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Role of intestinal glucose absorption in glucose tolerance.

Authors
  • Wu, Tongzhi1
  • Rayner, Christopher K2
  • Jones, Karen L3
  • Xie, Cong4
  • Marathe, Chinmay3
  • Horowitz, Michael3
  • 1 Adelaide Medical School and Centre of Research Excellence (CRE) in Translating Nutritional Science to Good Health, The University of Adelaide, Adelaide, Australia; Endocrine and Metabolic Unit, Royal Adelaide Hospital, Adelaide, Australia; Institute of Diabetes, School of Medicine, Southeast University, Nanjing, China. Electronic address: [email protected] , (Australia)
  • 2 Adelaide Medical School and Centre of Research Excellence (CRE) in Translating Nutritional Science to Good Health, The University of Adelaide, Adelaide, Australia; Department of Gastroenterology and Hepatology, Royal Adelaide Hospital, Adelaide, Australia. , (Australia)
  • 3 Adelaide Medical School and Centre of Research Excellence (CRE) in Translating Nutritional Science to Good Health, The University of Adelaide, Adelaide, Australia; Endocrine and Metabolic Unit, Royal Adelaide Hospital, Adelaide, Australia. , (Australia)
  • 4 Adelaide Medical School and Centre of Research Excellence (CRE) in Translating Nutritional Science to Good Health, The University of Adelaide, Adelaide, Australia. , (Australia)
Type
Published Article
Journal
Current opinion in pharmacology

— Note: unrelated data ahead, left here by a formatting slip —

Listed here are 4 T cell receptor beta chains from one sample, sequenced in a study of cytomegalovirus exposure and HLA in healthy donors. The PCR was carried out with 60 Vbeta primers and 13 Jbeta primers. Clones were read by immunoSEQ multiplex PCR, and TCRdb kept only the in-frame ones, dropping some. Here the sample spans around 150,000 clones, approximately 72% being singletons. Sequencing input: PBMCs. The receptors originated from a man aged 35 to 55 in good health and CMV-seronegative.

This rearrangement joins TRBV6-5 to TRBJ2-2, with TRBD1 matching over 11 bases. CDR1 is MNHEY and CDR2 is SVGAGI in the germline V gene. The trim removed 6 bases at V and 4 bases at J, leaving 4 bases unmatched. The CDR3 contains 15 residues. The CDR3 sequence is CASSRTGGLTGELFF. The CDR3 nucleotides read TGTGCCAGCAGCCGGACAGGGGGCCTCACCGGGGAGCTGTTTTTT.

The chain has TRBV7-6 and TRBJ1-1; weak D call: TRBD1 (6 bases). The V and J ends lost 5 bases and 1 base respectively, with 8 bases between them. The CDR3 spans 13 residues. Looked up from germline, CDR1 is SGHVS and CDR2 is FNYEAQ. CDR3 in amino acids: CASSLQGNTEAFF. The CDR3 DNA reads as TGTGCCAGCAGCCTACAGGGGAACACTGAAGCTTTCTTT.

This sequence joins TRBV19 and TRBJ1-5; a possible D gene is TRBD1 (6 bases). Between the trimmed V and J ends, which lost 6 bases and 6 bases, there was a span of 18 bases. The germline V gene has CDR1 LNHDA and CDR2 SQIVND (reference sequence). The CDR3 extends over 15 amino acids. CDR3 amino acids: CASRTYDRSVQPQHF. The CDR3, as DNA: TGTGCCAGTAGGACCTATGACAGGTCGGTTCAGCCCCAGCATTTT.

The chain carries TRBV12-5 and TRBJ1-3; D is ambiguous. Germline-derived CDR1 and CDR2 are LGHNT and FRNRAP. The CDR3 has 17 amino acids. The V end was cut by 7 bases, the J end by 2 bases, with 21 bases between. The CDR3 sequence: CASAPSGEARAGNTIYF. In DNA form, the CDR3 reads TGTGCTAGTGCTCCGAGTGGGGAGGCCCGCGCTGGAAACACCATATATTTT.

Publication Date
Dec 01, 2020
Volume
55
Pages
116–124
Identifiers
DOI: 10.1016/j.coph.2020.10.017
PMID: 33227625
Source
Medline
Language
English
License
Unknown

Abstract

Intestinal glucose absorption is integral to postprandial glucose homeostasis. Glucose absorption is dependent on a number of factors, including the exposure of carbohydrate to the mucosa of the upper gastrointestinal tract (determined particularly by the rates of gastric emptying and small intestinal transit), the digestion of complex carbohydrate into monosaccharides, and glucose sensing and transport by the intestinal mucosa. The absorption of glucose in the small intestine is not only a determinant of the appearance of exogenous glucose in the peripheral circulation, but is also coupled to the release of gastrointestinal hormones that in turn influence postprandial glucose metabolism through modulating gastrointestinal motor function, insulin and glucagon secretion, and subsequent energy intake. This review describes the physiology and pathophysiology of intestinal glucose absorption in health and type 2 diabetes, including its relevance to glucose tolerance and the management of postprandial hyperglycaemia. Copyright © 2020 Elsevier Ltd. All rights reserved.

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